Monthly Archives: January 2022

On What Is Advice Useful?

Regarding what areas of our life do we think advisors can usefully advise? Some combination of they actually know stuff, plus we can evaluate and incentivize their advice enough to get them to tell us what they know, plus how possible it is to change this feature.

Yesterday I had an idea for how to find this out via polls. Ask people which feature of them they’d most like to get advice on how to improve it from a respected advisor, and also ask them on these same features which ones they’d most like to increase by 1%. The ratio of their priorities to get advice, relative to just increasing the feature, should say how effective they think advice is regarding each feature.

So I picked these 16 features: attractiveness, confidence, empathy, excitement, general respect, grandchildren, happiness, improve world, income, intelligence, lifespan, pleasure, productive hrs/day, professional success, serenity, wit.

Then on Twitter I did two sets of eight (four answer) polls, one asking “Which feature of you would you most like to increase by 1%?”, and the other asking “For which feature do you most want a respected advisor’s advice?” I fit the responses to estimate relative priorities for each feature on each kind of question. And here are the answers (max priority = 100):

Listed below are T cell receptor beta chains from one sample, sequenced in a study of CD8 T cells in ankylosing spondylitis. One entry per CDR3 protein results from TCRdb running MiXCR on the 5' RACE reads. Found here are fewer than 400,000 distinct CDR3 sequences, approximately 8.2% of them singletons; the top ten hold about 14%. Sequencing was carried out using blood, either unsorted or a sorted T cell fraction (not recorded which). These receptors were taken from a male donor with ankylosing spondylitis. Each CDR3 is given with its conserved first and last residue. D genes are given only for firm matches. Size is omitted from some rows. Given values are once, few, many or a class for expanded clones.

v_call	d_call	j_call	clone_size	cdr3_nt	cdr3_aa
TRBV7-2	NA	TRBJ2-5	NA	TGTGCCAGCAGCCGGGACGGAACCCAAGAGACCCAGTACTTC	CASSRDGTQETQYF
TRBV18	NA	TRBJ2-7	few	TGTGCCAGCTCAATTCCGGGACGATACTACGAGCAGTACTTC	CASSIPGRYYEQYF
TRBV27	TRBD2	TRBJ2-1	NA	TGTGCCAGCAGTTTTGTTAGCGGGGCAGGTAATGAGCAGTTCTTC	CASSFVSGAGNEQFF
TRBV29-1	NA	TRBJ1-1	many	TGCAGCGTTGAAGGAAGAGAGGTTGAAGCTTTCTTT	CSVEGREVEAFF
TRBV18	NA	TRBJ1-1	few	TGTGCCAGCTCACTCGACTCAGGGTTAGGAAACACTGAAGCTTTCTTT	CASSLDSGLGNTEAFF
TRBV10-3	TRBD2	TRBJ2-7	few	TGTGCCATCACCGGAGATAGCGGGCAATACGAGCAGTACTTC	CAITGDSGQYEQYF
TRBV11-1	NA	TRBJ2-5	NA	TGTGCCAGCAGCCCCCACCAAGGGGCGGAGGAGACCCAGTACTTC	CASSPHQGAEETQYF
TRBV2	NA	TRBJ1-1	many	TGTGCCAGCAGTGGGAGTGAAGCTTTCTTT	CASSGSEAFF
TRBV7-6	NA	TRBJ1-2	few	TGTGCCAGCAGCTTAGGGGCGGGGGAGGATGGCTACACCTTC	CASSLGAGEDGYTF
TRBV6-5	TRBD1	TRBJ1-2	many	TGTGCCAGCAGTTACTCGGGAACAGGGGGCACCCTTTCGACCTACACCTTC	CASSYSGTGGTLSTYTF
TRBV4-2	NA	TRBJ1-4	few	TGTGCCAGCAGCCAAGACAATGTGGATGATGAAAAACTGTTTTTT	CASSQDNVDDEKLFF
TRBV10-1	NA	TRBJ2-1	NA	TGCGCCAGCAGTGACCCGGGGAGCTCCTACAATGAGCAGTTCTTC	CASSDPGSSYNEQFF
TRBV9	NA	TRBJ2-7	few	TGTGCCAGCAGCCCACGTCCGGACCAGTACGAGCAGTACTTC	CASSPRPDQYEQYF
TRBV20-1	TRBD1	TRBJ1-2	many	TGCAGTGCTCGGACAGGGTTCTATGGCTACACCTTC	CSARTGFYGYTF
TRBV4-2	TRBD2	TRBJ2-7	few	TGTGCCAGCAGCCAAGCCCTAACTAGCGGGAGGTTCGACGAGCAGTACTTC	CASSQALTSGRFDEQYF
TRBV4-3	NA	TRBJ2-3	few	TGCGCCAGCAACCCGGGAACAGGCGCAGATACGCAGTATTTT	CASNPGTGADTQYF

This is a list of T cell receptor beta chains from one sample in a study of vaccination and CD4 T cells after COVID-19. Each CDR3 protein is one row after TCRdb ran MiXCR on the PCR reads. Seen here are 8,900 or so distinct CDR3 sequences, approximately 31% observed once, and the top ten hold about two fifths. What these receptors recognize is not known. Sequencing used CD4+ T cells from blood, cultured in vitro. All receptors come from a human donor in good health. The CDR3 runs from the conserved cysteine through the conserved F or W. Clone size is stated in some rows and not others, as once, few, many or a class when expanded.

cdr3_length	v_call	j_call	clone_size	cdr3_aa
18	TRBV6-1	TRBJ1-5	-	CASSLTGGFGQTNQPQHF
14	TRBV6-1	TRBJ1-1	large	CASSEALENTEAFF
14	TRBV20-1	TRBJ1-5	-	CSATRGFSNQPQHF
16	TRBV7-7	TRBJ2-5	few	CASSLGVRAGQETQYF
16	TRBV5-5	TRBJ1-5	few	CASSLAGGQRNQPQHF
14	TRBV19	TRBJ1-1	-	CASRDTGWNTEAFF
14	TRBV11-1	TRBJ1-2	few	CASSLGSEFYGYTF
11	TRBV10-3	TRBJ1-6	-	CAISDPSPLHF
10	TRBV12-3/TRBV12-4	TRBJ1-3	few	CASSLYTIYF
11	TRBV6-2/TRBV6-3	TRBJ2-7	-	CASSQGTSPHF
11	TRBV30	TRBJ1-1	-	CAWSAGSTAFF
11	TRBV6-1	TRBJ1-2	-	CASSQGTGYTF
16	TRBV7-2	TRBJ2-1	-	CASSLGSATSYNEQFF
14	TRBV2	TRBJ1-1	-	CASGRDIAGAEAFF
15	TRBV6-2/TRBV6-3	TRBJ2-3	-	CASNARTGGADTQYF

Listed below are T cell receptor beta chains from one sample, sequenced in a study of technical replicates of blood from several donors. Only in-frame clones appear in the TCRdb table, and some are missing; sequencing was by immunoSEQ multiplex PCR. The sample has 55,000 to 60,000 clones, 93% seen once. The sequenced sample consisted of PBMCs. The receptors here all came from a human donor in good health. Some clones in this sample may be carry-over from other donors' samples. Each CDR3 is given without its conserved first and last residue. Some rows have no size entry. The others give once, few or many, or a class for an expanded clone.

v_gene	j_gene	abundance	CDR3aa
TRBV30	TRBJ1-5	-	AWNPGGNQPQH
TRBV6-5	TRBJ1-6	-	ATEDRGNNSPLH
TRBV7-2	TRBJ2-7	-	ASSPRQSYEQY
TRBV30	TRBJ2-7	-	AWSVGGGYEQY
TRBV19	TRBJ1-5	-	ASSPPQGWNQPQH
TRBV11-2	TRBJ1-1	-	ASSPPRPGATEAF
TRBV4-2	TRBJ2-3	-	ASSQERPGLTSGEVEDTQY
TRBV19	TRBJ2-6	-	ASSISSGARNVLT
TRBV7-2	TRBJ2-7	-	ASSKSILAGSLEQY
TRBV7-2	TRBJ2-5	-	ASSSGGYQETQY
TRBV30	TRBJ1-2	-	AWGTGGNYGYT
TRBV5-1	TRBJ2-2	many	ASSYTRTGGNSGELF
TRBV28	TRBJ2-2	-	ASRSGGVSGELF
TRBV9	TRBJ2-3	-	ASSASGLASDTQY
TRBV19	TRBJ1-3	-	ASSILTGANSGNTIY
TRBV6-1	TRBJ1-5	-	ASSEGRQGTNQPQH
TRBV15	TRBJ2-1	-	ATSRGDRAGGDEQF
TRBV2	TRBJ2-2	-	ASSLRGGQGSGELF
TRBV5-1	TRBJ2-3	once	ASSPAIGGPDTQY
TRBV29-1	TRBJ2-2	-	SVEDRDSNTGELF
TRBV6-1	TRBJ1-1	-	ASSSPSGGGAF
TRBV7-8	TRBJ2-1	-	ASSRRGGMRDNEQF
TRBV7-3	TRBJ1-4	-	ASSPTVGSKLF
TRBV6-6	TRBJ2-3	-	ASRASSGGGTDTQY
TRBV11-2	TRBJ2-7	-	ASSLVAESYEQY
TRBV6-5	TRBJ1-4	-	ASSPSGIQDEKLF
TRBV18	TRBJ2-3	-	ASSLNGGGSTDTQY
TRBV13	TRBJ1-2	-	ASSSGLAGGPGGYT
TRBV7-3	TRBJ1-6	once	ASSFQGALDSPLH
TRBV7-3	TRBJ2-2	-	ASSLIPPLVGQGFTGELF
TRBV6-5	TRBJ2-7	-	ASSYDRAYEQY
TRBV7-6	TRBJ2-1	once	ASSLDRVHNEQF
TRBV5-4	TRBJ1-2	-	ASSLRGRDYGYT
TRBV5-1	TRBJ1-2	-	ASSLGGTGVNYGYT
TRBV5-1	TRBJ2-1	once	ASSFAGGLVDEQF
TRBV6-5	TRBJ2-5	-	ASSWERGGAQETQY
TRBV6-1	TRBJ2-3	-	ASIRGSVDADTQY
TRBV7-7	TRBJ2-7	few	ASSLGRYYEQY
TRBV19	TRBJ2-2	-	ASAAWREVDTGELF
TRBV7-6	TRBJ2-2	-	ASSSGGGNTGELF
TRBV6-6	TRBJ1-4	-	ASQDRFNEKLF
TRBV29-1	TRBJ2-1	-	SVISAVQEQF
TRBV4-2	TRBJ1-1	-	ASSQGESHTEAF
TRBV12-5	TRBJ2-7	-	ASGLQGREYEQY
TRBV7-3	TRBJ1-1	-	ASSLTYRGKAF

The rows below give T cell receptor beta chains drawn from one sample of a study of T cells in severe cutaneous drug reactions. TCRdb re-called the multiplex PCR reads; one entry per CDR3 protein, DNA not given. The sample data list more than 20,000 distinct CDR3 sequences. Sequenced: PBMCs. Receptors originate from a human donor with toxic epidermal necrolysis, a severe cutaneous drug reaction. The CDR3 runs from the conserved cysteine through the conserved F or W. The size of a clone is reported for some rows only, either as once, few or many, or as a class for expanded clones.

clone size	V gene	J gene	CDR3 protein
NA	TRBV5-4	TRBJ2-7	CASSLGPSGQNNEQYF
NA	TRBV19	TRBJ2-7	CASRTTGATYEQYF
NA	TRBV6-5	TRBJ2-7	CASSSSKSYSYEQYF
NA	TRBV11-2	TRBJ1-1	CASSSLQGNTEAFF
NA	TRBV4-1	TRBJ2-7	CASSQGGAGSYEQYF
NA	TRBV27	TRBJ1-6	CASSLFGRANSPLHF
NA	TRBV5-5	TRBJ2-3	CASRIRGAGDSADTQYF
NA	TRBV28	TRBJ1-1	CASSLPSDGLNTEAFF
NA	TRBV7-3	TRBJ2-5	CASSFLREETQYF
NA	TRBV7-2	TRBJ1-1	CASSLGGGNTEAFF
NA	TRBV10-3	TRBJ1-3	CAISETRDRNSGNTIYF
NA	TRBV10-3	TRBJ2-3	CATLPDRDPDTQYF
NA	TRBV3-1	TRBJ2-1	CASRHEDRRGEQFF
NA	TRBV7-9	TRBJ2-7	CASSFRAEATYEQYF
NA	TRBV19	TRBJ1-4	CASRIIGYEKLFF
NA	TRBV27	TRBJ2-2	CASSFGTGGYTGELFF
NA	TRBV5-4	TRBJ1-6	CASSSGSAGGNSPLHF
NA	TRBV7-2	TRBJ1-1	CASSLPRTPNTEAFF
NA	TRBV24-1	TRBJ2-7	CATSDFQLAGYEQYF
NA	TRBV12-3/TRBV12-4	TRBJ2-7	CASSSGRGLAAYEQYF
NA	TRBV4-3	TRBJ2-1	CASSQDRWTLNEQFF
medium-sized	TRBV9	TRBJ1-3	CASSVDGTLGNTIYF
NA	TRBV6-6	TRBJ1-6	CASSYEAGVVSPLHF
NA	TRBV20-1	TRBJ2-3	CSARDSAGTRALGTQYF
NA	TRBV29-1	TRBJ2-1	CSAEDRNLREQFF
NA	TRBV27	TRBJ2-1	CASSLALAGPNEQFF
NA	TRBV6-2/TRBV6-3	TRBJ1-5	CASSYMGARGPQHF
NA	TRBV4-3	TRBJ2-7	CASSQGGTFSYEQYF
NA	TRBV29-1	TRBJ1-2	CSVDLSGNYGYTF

According to the interpretation I had in mind in creating these polls, advisors are very effective on income and professional success, pretty good at general respect and time productivity, terrible at grandchildren, and relatively bad at happiness, wit, pleasure, intelligence, and excitement.

However, staring at the result I suspect people are being less honest on what they want to increase than on what they want advice. Getting advice is a more practical choice which puts them in more of a near mode, where they are less focused on what choice makes them look good.

However, I don’t believe people really care zero about grandchildren either. So, alas, these results are a messy mix of these effects. But interesting, nonetheless.